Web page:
When Stephen Wade's one-man show -- "Banjo Dancing, or the 48th Annual Squitters Mountain Song, Dance, Folklore Convention and Banjo Contest and How I Lost" -- opened in Chicago in 1979, a review in the Tribune predicted: "If he's willing, he probably could play there forever." "That review was Cinderella," Wade says. Audience capacity grew from 82 to 400 seats, and after 57 weeks the show closed sold out.

Four years ago Wade brought "Banjo Dancing" to Washington. What began as a three-week engagement has become the city's longest-running show, a four-year holdover with no end in sight, and tonight Wade takes the stage of the Arena's Old Vat Room for his 1,000th performance there.

On stage, pounding rhythms with his feet and telling his old-time stories, he comes off as genuine, ingenuous -- even shy -- and very serious about his work. Off stage, sitting in a theater lounge, he comes off as genuine, ingenous -- even shy -- and very serious about his work.

"There's something very sacred about someone spending money to go see you. That's a covenant," says Wade, who literally sweats through each performance, trying to give his best. "It's a little scary . . . but that's cool."

Even after 5 1/2 years? "Every show," he says with a grave nod. "A show can become airborne or earthbound . . . you have to play to the audience, play to the moment. Otherwise it would be miserable to be on stage for two hours, and that's not fair to you guys." And if the audience fails to respond? "My task is to find them," he says. "You sort of have to unlock yourself."

You also have to take care of yourself. "I've only missed two shows in the last five years," he says. "I stay home after work. I don't go out or I wouldn't be able to do this. I try to sleep enough and not damage myself.

" 'Unfortunately,' " he adds, in the tone of an announcer, " 'Tonight, the part of Mr. Wade will be played by Mr. Wade.' "

Wade, 31, began picking banjo 13 years ago, performing for 11 of them. "It's unquestionably true that I love to play banjo," he says. "I play all day long." Or he seeks out other musicians. Cherishing relationships he has had with great banjoists such as W. Fleming Brown, his teacher, and Doc Hopkins, Brown's teacher, his fingers float lovingly over their photos in the album he has pulled from his backpack. Concerned with the preservation of American culture, he has formed a record company to put out records of the old-timers he has on tape. "I've been approached many times to make a record," he says, "but I'm not the kind of person to make a pop record."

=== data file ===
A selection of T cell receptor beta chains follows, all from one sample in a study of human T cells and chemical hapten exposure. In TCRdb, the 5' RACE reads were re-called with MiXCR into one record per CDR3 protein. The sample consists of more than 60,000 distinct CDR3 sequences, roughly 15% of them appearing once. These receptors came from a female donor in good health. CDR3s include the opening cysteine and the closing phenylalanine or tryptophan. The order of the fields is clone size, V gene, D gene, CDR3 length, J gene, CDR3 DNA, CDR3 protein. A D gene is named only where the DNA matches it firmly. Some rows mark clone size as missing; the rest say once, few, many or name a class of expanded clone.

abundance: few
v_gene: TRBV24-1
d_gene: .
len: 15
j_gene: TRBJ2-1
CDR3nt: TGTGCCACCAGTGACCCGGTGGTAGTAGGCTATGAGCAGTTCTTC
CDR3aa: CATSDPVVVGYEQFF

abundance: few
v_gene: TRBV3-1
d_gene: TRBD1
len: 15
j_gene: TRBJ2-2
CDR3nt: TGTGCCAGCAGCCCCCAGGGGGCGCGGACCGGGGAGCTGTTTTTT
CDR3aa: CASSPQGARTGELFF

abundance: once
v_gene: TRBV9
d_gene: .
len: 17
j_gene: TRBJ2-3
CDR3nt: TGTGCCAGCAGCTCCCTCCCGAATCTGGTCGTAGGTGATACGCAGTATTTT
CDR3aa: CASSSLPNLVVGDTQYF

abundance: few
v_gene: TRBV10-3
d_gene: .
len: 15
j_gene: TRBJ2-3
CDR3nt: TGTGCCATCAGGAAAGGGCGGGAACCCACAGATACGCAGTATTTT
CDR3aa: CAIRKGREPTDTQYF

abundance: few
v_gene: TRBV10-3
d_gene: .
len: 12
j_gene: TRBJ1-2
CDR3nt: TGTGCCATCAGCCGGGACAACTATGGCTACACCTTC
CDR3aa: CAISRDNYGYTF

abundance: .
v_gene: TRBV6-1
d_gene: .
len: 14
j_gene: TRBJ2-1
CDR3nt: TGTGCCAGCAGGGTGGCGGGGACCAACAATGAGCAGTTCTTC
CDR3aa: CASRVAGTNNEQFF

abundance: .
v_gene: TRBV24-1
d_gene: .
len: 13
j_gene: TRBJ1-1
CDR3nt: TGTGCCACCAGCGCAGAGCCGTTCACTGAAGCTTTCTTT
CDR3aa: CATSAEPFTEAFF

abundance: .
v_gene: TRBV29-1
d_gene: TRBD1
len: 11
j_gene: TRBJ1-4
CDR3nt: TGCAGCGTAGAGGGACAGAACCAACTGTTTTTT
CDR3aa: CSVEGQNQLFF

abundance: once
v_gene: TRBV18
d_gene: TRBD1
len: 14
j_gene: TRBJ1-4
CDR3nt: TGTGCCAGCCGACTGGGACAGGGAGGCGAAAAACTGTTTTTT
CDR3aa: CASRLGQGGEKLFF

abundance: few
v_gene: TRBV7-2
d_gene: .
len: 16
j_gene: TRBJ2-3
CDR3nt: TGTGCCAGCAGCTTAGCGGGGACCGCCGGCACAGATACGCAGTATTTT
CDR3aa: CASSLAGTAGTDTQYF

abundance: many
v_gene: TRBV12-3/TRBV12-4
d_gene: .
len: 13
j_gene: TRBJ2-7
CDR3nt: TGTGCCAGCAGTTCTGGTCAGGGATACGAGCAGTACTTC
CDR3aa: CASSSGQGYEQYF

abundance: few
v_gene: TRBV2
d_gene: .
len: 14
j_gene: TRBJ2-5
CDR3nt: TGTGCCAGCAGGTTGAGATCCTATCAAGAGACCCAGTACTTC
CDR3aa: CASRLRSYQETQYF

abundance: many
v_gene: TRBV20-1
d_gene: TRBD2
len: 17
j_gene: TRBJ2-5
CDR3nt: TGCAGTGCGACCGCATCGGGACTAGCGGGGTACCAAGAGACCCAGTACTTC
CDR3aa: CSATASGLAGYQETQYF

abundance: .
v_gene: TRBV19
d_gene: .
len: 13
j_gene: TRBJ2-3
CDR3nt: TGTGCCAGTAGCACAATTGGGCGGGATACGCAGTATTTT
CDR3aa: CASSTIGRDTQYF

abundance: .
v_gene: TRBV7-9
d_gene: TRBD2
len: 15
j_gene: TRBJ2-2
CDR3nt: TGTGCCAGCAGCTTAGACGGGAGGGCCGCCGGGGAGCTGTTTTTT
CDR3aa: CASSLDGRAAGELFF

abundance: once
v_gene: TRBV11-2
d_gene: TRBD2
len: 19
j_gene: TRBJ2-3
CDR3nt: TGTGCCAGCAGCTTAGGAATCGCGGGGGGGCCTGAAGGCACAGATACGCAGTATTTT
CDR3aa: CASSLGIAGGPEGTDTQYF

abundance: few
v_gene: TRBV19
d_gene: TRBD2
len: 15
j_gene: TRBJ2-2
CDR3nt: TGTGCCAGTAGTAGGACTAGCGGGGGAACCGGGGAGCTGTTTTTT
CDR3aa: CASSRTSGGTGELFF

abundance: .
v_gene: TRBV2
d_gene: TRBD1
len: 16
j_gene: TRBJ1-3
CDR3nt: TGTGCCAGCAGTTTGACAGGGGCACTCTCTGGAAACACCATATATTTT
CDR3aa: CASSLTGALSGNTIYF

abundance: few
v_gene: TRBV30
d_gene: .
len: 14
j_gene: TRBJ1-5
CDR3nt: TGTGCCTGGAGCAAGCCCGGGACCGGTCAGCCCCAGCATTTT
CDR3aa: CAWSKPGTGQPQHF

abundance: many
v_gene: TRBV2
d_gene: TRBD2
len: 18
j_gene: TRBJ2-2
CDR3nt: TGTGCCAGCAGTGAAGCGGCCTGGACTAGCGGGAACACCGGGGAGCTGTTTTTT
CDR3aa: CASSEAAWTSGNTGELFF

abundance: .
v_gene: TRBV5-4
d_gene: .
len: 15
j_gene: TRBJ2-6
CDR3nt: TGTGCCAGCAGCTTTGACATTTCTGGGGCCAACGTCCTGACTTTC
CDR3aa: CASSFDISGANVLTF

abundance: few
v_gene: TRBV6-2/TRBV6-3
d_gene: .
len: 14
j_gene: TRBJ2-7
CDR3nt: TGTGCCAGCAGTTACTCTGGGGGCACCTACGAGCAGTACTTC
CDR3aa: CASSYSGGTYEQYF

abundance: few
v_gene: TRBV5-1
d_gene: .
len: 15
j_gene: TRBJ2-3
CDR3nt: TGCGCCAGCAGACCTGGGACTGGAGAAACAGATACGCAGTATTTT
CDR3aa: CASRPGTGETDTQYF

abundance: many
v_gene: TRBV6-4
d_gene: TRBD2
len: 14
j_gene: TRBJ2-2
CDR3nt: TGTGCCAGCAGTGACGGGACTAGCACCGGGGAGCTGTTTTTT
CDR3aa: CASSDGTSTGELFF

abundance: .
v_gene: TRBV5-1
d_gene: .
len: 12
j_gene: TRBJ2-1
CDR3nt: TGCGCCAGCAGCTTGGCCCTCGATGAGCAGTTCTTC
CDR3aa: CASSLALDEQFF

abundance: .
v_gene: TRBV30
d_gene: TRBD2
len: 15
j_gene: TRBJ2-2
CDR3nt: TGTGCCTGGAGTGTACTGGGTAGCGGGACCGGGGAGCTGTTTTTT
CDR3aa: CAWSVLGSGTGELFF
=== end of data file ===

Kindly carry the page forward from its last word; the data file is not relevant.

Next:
Wade's archival work has landed him a position on the board of directors of the National Council for the Traditional Arts, a speech before the annual meeting of the Association of American Archivists, a performance at President Carter's Labor Day picnic and plenty of raw material for a new show, almost completed.

For "Banjo Dancing" he has combined his favorite tunes and tales into a calico quilt of a performance. Using his banjo as a unifying thread, he spins out Mark Twain's whitewashing passage from "Tom Sawyer," a log cabin spook story, the tale of a superdog that outruns a train. He re-creates a 1950s pen salesman's New York spiel. He spouts a piece of tongue-tripping verbiage -- a four-minute version of "Beauty and the Beast" in words nearly all beginning with F -- and includes a Leo Rosten anecdote.

"This stuff is evergreen," Wade says. "It has broad appeal. The Rosten story isn't limited to being Jewish. It's about a man thinking and figuring something out. It's important to see people think . . .

"I draw a lot from scholars like Flannery O'Connor, and I find it very immediately helpful to me as a performer to be looking at paintings . . . the tilt of a head, the lift of a shoulder, the way hands fold and clench. I get a lot of inspiration going to the National Gallery."

Wade has no plans to vanish. Though more than 115 cities have offered him stages, he says, "I don't want to go yet. I'm working on my work."

His eyes sparkle. "What a great job, trying to make people happy!" He picks up his banjo and begins a lively combination of twang and drumming on the head with an African beat. "I can dance to it too," he says, getting up to clog-dance as his fingers fly over the strings.